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Abstract  

In three biomedical research institutions, there is no indication of a single laboratory size at which the number of publications per scientist is maximal or minimal. In a scattergram of the number of publications of a laboratory against laboratory size, the horizontal coordinate measures the number of scientists in a laboratory, the vertical axis measures the number of publications from the laboratory (counting each publication once regardless of the number of authors), and each laboratory is represented by one point. Scattergrams for the Rockefeller University (RU), New York, the National Institute for Medical Research (NIMR), London, and the National Cancer Institute (NCI), Bethesda, are each described well by a straight line through the origin. The slopes of the lines for the three institutions are not significantly different. In these laboratories, ranging in size from 1 to 46 scientists, one additional scientist increases the expected annual number of publications of a laboratory by approximately 1.1, regardless of the size of the laboratory. Although the three institutions have significantly different mean laboratory sizes, the frequency distribution of laboratory size in each institution is described well by a 0-truncated negative binomial distribution, as predicted by a simple model of laboratory population dynamics.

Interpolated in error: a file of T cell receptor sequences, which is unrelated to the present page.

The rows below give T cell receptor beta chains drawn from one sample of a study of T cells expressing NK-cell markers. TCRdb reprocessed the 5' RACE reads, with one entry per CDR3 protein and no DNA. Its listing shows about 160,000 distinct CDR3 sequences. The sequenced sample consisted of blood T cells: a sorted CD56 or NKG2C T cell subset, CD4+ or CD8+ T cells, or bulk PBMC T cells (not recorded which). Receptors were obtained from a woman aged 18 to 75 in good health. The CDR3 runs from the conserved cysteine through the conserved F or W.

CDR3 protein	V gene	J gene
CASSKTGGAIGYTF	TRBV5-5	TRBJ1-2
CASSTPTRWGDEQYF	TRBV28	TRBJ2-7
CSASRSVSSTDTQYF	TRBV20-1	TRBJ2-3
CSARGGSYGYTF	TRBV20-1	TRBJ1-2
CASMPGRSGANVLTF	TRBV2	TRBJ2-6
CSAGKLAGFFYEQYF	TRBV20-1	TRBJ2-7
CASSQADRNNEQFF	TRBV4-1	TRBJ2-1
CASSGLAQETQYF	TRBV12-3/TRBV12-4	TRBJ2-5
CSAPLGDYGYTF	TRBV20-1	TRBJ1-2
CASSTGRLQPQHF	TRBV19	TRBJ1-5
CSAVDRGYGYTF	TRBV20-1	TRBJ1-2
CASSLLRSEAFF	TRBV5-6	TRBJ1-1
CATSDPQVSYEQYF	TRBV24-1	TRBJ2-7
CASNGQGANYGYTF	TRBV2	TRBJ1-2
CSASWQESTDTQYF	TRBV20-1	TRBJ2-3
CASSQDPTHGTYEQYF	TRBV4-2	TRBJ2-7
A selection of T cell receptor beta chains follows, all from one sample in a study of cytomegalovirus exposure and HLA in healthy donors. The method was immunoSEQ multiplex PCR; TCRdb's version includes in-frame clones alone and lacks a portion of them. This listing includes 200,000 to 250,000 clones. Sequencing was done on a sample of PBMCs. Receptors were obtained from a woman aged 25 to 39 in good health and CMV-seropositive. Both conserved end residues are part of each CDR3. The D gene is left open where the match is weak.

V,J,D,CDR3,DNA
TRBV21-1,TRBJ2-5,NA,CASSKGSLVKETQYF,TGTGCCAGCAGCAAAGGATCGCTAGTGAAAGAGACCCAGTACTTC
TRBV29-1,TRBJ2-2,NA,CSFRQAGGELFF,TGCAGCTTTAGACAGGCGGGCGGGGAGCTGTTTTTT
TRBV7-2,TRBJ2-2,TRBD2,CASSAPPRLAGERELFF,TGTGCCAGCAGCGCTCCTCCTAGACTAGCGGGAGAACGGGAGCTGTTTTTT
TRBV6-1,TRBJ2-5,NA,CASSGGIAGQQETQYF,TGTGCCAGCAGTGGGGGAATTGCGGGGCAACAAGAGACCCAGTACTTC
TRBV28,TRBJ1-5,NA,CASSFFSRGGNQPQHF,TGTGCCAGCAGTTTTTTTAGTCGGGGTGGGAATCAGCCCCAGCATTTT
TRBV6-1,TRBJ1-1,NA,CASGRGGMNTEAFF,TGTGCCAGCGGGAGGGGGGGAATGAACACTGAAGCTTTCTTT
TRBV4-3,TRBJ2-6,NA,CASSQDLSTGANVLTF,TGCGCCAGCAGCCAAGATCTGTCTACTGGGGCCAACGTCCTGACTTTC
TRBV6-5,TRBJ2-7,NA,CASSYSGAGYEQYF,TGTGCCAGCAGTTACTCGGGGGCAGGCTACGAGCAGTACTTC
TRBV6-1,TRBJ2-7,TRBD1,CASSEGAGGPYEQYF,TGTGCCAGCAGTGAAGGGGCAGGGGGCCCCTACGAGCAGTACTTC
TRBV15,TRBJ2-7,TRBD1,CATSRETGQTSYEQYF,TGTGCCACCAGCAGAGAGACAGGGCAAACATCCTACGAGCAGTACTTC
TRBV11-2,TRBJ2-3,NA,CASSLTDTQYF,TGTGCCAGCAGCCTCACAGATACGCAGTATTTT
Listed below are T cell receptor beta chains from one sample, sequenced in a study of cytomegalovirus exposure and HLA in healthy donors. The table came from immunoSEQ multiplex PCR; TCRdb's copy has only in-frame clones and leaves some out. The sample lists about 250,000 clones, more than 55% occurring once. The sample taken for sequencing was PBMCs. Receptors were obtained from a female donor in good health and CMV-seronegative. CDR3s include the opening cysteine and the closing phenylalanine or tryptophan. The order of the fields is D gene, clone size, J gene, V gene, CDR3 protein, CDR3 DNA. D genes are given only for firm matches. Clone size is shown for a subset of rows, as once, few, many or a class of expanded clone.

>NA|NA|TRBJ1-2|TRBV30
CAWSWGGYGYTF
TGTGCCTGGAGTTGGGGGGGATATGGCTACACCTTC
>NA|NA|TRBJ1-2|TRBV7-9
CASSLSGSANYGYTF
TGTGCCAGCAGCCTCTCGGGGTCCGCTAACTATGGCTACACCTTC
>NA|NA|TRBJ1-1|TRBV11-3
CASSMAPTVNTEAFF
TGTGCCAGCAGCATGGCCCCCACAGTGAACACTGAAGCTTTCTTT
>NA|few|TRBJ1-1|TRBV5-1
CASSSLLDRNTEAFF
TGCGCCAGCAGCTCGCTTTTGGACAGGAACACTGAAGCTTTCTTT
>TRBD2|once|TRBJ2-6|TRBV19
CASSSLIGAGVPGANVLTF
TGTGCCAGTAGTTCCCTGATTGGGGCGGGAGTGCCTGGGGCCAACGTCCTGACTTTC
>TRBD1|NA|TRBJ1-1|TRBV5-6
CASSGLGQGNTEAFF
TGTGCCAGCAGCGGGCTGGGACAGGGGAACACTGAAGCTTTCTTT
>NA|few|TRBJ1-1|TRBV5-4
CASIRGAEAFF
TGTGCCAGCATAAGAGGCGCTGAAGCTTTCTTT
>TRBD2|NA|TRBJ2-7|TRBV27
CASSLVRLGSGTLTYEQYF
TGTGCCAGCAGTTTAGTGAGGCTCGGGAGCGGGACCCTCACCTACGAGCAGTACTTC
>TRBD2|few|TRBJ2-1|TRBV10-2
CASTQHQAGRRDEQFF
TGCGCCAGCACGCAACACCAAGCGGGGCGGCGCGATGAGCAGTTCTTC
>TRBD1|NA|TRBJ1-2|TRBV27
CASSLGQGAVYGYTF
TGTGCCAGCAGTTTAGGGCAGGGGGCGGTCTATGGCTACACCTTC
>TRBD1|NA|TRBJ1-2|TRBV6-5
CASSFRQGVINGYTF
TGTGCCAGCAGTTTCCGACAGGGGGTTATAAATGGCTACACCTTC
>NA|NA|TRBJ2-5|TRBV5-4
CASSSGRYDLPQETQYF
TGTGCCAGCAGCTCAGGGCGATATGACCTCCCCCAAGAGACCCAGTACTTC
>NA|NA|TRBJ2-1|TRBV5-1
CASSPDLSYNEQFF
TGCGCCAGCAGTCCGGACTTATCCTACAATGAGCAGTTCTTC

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of exploring the structure hidden in the data material set (Leydesdorff et al. 2008 ). In the analysis result of MultiDimensional Scaling (MDS), the objects analyzed are distributed in a scattergram. The positions of all points reveal the

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